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How to Save With New vSphere 5 Licensing Model

Disclaimer: These are my personal thoughts, and strictly mine.

I missed the big launch of vSphere 5 on July 12 because I was having my vacation. When I came back, I found so many discussions around the vSphere 5 licensing change. It’s understandable that people don’t like changes, especially if the changes may have financial impacts.

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Technically, the vRAM pooling simplifies the licensing model, as pointed out by Carter Shanklin. Money wise, some 10-% of existing customers are affected according to this official blog. I think the complaint is more about money than anything else. Since I am not a business person, I won’t elaborate more here.

Following the money talk, let’s look at it in a different way: how to save money with the new licensing model?

In order to answer the question, we need to understand how the vRAM is calculated. Both Al Renouf and Luc Dekens released PowerShell scripts to calculate it. I just pick up the line 23 of Luc’s script here:

$vmRAMUsed = ($VMs | where {$_.PowerState -eq “PoweredOn”} | Measure-Object -Property MemoryMB -Sum).Sum/1KB

The total vRAM is simply a summary of all the $vmRAMUsed of all virtual machines. To save on license cost, you want to drive down the total value.

Based on the formula on how it’s calculated, you have these ways to save money:

  1. Reduce the memory usage of individual virtual machines if possible. To be sure, you want to first check the memory usage to identify these with over allocated memory. Again, check out Luc’s script which lists the stats for each VM. Once you find them, just call ReconfigVM_Task() method to change the memory allocation. Unlike its physical counterpart, a virtual machine’s memory can be increased easily. So you can always add more whenever needed later.
  2. Reduce the number of running virtual machines. You can achieve these in two ways: power off or suspend your virtual machines not in use; consolidate applications from multiple virtual machines to one. In the first case, the vRAM used turns zero. In the latter case, the memory overhead of operation systems is effectively reduced. Note that although you can leverage memory de-duplication and save physical memory, the vRAM usage does not change.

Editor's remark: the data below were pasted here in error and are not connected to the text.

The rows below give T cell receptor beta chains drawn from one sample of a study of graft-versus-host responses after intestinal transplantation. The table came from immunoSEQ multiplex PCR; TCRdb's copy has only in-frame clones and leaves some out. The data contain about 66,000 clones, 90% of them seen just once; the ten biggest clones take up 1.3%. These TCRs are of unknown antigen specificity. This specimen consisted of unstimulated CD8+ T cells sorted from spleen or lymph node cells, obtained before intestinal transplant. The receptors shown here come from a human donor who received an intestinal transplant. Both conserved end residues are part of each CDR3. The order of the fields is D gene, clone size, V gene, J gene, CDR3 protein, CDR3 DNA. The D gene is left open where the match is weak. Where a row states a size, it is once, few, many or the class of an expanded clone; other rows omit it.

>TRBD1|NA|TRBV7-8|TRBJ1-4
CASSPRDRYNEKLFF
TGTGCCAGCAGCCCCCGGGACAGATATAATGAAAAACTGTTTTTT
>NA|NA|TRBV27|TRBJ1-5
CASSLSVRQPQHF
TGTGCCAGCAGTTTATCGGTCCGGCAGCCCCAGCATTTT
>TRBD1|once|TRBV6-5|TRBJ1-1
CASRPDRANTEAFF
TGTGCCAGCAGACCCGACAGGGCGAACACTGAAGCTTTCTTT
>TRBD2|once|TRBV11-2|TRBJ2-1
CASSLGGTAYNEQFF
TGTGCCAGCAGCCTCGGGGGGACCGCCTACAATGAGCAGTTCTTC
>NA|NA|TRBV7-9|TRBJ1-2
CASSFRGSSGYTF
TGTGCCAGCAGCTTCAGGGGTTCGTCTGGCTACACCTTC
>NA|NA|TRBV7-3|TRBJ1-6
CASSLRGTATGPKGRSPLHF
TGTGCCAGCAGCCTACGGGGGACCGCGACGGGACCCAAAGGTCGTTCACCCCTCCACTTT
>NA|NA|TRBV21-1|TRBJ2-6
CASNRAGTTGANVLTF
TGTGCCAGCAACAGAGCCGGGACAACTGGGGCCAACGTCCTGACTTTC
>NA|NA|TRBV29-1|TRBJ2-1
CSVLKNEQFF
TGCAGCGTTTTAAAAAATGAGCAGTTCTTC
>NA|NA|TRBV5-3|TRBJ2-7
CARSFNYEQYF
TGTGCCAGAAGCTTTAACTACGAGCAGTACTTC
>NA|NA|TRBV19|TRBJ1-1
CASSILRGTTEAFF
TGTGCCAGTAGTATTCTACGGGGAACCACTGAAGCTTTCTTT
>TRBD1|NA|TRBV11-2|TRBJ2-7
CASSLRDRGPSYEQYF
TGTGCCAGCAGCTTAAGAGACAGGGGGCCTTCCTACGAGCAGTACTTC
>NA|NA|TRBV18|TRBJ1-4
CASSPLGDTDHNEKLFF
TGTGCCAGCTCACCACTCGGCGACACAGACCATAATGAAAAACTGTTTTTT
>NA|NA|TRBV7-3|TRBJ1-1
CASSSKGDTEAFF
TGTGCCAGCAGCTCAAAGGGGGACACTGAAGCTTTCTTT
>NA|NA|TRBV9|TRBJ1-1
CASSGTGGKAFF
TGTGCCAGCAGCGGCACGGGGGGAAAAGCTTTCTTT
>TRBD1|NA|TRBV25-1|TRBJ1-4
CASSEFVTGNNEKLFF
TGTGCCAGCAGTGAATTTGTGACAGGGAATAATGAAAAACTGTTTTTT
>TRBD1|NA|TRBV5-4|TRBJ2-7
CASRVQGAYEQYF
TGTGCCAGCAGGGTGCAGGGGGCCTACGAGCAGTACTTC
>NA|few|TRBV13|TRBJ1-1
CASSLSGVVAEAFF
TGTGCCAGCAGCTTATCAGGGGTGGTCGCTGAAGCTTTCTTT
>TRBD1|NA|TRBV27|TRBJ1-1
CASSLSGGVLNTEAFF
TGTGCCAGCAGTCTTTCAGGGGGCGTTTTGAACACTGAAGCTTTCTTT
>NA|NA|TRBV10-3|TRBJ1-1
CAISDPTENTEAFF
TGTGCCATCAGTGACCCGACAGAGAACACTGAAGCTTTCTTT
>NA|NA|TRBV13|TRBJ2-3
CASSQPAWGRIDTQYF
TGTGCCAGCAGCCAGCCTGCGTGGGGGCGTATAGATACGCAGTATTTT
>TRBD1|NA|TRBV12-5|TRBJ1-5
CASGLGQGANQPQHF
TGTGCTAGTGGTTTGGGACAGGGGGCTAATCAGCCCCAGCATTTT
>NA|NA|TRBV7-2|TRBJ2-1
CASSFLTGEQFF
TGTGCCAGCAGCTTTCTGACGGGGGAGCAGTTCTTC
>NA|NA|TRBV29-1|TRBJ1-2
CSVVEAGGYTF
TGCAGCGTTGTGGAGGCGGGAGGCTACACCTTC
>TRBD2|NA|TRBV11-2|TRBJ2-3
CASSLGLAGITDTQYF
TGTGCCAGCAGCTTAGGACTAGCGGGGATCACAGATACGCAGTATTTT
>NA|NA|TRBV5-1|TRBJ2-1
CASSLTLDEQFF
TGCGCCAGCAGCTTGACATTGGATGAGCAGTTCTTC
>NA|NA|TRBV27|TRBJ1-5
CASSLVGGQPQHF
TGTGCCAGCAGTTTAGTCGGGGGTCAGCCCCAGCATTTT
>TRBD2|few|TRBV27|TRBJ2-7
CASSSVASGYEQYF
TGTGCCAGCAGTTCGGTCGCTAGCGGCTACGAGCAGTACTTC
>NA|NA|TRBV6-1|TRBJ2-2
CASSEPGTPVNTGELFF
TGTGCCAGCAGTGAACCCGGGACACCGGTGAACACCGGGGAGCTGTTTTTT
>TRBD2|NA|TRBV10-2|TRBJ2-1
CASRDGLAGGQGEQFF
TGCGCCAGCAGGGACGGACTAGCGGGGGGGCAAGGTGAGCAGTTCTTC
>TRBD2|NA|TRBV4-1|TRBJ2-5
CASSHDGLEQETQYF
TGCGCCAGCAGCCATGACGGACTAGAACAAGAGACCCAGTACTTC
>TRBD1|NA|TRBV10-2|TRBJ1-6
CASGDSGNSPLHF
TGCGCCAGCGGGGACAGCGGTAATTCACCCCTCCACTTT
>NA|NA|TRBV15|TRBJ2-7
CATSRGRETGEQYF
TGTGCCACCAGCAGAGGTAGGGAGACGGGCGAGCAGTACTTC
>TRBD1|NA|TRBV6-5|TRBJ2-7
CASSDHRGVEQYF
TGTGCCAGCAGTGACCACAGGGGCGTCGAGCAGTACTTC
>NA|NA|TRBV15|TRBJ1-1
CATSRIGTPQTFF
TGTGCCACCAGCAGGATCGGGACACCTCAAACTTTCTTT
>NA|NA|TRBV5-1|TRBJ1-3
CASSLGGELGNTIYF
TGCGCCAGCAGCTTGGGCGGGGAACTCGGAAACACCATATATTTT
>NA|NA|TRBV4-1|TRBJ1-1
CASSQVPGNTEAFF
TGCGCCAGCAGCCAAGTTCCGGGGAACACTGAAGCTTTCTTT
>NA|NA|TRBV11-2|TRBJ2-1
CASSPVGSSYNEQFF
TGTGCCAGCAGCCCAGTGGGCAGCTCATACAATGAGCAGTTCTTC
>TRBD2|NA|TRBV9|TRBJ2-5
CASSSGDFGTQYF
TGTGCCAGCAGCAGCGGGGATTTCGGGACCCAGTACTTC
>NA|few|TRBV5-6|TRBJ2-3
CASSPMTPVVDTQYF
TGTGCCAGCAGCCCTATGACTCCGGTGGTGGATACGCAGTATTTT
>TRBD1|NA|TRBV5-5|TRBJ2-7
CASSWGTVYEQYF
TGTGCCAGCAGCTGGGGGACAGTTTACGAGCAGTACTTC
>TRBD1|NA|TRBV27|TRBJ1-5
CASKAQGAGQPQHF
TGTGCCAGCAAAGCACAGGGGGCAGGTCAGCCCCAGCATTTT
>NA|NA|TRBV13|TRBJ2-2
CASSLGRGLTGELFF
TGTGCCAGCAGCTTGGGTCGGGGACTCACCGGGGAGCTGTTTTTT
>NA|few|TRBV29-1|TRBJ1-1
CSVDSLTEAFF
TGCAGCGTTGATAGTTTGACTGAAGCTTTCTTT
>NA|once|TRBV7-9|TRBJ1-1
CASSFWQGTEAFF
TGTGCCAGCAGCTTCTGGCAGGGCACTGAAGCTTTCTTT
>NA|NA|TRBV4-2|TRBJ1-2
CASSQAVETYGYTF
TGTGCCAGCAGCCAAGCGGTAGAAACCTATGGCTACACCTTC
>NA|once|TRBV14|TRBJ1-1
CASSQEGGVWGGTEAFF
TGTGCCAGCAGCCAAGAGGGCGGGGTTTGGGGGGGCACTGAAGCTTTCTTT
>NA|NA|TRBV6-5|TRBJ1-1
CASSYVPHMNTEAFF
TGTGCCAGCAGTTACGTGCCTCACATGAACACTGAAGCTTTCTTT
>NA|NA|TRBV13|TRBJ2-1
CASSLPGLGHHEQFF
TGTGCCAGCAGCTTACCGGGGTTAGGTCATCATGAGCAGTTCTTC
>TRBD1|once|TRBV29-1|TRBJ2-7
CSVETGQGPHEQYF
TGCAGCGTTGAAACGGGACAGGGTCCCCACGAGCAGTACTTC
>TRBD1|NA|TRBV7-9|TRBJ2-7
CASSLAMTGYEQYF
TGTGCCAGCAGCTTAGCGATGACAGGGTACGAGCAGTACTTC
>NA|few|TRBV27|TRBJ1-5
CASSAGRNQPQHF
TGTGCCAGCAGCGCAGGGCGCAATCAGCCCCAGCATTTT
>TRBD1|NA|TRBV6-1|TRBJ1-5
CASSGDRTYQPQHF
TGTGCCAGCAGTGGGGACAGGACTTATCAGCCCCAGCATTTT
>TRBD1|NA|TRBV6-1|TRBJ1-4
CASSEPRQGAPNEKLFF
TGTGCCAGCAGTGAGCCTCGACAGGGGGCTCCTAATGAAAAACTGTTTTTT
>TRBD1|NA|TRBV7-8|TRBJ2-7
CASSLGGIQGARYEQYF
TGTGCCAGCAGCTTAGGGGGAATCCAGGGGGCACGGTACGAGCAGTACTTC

Hope these techniques help you to save with the new licensing model. Please remember, you want to save money, but to the extent that hurts your operations. It’s trade-off you have to carefully balance by yourself.

  1. July 25th, 2011 at 00:07 | #1

    Totally agree. New licensing model will now put financial incentives behind what should ahve already been best practice. Do not maintain VMs that you do not need (VM sprawl), and do not give memory to a VM just because you can. Instead of caving when someone asks for more memory in a VM, actually work with them to determine if it is necessary and educate them on how memory usage in a VM does not need to match what memory usage used to be in a physical environment, you can often do more with less there.

  2. Bjoern Roth
    July 25th, 2011 at 02:12 | #2

    I also totally agree with both of you that VMs shouldn´t get more RAM then needed. But that doesnt make the new Licensing Model better. In almost every configuration I know about not the CPU is the bottleneck but RAM defenitely is. If we hadn´t moved to Enterprise+ on our Site last Year we could not use 256 Gb of our physical available RAM. Thats nothing anyone would cheer about, even with rightsized VMs and even when you know that your not using the 256 GB at all.


  3. July 25th, 2011 at 05:21 | #3

    Beside the so call do not over provision, you may wanna consider some mission critical environment you couldn’t effort to under provision or risk for try and error. Memory over commit and ballooning ensure the physical RAM are always utilize at the optimize level to prevent over provision issue in the pass. Typically for those environment which users cannot effort down time, additional 10 to 20 per cent additional resource provision especially on DISK and Memory will be in place. Well, with new restriction apply to vSphere 5, this will be major impact to those users. Either they need to pay more money or they need to risk them self to down size the machine.

    I think most users understand and well control about over provision issue while they adopted to virtualization. You can claim this is 1 of the way to save cost but it doesn’t make the new licensing looks good to the users.

    You mentioned it only impacted around 10% of the existing customer. I really want to clarify with you on this, since is an interesting figure. The 10 % of customers is base on installed base volume or 10 percent of the client list that VMware have? this can be huge different.

  4. July 25th, 2011 at 06:08 | #4

    Just to be 100% clear that vRAM is actually pooled per license type so you would need to run the code above for each host which has the same license type to get the used vRAM for that license type. My script first checks which hosts are using which license and then works out how much vRAM is being used and how much would be used if they were all powered on.

  5. July 26th, 2011 at 00:46 | #5

    Well said Mark!

  6. July 26th, 2011 at 00:49 | #6

    Thanks for sharing your case Bjoern! The fact of RAM being bottleneck makes it a good candidate to measure real usage of virtual infrastructure.

  7. July 26th, 2011 at 00:52 | #7

    Hi Craig, thanks for sharing your thoughts. For the question, I think it’s great. You may want to post it in the comments of the official blog.

  8. July 26th, 2011 at 00:55 | #8

    Thanks for the clarification Alan!


  1. July 30th, 2011 at 19:45 | #1
  2. September 5th, 2012 at 01:43 | #2